In the 1990s, ritual activity in the southern rural areas of the municipality of Beijing was patchy. While we found few ritual associations in the counties of Gu’an, Fangshan, and Zhuozhou south of the city, the groups in the suburban counties of Daxing and Tongxian, southeast of Beijing, were still actively providing ritual services.

Like other associations on the Hebei plain, these groups have ongoing ritual traditions, and clear links to Daoist priests and Buddhist monks. But these groups are distinguished by their proximity to Beijing, and by the fact that many groups acquired their ritual only in the 1950s, as laicized clerics sought to transmit their knowledge to villagers. Thus although they are not “old associations”, lacking the early history of most village groups that we found just further south on the plain, they clearly reflect temple traditions of ritual, relating to Beijing and Tianjin as well as to local networks. Again by contrast with most of the amateur village associations elsewhere on the Hebei plain, many of these groups don costumes for rituals, and accept fees.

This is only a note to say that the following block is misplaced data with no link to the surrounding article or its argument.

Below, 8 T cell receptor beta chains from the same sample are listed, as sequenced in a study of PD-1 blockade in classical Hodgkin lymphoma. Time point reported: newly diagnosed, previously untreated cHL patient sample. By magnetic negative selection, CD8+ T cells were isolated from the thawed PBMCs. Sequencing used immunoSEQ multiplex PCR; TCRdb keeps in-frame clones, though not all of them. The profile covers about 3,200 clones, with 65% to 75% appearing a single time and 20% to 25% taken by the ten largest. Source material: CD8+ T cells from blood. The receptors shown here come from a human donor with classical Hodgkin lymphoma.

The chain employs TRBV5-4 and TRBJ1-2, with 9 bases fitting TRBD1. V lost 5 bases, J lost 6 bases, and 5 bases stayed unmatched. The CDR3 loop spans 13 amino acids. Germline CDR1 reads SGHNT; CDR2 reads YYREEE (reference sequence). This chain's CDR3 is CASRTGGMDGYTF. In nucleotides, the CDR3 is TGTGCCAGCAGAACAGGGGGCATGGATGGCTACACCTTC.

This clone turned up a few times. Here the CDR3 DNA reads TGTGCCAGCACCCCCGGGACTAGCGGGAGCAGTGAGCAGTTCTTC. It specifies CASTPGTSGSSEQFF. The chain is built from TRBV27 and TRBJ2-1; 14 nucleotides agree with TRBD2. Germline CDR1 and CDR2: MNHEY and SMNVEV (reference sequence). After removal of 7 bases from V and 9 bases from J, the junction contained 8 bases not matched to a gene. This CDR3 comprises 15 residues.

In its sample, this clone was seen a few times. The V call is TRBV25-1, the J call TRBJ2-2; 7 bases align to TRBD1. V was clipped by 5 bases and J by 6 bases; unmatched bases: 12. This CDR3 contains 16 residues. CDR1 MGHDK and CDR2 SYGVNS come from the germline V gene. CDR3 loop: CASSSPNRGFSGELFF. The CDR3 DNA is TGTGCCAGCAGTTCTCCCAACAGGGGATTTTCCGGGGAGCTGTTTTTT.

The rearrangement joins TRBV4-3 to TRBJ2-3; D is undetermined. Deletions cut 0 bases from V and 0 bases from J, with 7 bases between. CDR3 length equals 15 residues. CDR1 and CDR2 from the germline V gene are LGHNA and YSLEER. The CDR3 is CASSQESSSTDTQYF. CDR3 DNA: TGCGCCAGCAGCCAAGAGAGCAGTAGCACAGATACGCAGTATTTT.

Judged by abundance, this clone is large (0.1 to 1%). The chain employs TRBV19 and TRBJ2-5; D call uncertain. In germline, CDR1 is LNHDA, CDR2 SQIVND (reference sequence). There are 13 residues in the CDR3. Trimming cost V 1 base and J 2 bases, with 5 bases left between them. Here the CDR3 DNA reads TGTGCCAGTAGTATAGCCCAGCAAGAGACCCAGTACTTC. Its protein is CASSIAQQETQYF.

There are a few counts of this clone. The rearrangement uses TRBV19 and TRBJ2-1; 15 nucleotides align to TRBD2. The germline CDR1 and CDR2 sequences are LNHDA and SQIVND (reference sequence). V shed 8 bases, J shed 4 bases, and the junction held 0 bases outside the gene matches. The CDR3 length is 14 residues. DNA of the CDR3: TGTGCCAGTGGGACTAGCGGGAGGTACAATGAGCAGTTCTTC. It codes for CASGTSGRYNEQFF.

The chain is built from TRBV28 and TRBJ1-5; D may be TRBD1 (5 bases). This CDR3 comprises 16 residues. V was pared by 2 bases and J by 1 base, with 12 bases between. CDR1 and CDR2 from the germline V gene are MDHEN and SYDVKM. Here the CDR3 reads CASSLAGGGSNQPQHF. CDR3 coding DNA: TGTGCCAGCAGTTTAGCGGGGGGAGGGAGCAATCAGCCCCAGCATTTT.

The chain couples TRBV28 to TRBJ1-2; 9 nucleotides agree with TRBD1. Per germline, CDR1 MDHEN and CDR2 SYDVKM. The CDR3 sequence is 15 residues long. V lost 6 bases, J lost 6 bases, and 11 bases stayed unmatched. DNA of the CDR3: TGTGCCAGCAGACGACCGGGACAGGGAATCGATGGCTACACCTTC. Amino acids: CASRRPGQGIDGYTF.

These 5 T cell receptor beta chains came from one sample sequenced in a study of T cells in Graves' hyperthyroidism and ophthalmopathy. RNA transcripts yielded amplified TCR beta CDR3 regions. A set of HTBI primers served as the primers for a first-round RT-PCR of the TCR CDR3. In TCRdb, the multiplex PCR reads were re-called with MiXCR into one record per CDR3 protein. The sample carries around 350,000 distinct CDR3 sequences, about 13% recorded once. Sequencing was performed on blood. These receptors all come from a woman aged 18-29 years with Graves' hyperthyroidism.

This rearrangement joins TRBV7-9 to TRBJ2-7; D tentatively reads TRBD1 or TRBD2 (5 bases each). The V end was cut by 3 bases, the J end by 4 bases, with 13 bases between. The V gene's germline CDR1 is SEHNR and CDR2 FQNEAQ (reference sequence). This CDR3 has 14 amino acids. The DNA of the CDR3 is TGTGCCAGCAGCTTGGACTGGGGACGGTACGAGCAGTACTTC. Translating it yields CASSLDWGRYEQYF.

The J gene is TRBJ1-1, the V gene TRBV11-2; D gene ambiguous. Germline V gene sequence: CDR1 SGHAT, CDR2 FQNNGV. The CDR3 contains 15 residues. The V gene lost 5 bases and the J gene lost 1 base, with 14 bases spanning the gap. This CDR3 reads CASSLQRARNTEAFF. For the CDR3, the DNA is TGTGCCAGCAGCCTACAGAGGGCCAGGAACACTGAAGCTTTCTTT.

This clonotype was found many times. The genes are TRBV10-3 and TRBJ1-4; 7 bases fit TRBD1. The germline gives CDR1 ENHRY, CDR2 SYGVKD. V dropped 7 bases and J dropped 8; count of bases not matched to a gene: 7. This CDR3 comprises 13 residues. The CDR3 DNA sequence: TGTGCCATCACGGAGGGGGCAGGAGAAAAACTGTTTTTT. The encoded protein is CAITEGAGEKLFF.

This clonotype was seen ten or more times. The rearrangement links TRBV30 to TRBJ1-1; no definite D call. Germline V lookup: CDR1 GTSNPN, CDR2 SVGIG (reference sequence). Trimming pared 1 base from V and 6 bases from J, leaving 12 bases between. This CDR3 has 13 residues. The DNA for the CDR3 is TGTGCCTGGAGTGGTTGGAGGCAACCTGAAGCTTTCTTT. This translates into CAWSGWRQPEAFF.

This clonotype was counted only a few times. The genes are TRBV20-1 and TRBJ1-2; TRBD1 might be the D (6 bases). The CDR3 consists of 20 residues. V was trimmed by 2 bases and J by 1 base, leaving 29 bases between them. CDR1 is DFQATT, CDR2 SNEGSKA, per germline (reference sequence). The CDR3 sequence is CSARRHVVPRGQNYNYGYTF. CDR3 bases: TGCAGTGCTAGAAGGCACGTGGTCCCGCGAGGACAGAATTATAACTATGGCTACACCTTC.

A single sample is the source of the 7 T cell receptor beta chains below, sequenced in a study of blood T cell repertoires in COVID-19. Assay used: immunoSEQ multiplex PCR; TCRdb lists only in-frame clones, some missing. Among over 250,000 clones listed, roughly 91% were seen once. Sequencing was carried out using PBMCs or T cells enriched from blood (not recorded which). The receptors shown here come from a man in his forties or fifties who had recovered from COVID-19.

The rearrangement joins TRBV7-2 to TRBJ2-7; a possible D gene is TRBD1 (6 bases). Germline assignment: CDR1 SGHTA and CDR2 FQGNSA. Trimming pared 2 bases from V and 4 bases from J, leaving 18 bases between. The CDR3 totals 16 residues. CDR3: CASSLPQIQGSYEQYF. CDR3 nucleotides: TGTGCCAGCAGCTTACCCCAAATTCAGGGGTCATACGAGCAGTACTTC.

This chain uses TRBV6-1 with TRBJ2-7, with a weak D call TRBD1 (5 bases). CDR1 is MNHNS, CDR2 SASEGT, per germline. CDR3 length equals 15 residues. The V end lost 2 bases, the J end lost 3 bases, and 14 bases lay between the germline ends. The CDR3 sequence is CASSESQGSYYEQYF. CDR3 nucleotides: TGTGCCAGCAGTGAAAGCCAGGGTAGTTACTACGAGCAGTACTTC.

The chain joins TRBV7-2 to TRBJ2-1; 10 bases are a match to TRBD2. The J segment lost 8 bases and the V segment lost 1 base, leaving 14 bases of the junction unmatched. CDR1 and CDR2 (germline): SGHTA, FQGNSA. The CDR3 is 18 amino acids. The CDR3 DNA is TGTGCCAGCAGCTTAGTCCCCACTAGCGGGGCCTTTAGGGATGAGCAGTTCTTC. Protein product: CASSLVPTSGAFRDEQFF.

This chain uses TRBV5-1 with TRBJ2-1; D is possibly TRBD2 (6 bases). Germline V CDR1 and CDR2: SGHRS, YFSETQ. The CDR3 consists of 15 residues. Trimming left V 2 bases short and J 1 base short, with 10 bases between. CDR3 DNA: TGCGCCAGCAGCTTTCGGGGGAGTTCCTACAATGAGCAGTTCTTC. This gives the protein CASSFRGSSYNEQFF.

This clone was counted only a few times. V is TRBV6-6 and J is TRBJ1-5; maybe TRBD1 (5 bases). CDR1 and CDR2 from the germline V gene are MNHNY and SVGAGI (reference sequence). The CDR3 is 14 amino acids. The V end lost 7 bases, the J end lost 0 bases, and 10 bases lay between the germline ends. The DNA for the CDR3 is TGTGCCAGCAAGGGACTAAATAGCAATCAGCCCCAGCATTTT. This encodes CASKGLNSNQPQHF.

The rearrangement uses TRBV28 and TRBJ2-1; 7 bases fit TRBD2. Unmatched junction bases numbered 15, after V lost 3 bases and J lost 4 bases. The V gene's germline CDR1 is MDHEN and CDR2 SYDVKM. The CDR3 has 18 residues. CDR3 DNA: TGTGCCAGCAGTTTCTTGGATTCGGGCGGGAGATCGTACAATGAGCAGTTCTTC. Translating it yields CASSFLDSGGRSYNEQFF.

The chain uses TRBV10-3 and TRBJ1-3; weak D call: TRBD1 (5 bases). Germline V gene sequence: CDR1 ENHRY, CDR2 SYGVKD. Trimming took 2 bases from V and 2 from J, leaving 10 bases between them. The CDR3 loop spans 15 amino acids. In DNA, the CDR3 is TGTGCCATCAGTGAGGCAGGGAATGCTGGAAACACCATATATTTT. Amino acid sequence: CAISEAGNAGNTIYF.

This whole region was still largely rural when we made fieldwork trips there in the 1990s, but has since been absorbed into the ever-expanding urban sprawl of suburban Beijing—as indeed are villages further south on the plain, where we found many more ritual associations. In a physical and moral landscape that has changed constantly since the 1930s, restudies are always to be desired.

There are many such groups here, but in the article I focus on two:

  • The Lijiawu Daoist group, derived from the temple priests of Liangshanpo, and
  • the Buddhist-transmitted group of North Xinzhuang nearby.

This article also complements my various posts on Beijing temples and the transmissions south to villages like Qujiaying.

Ritual images: Gaoluo

***For new page, click here!***

GL Dizang

This first page under a new series on ritual images again concerns Gaoluo.

Apart from their ritual manuals and gongche solfeggio scores, all four ritual associations in North and South villages of Gaoluo have collections of images, including god paintings, diaogua hangings and donors’ lists, from various stages since the 19th century—displayed for calendrical rituals of the village community.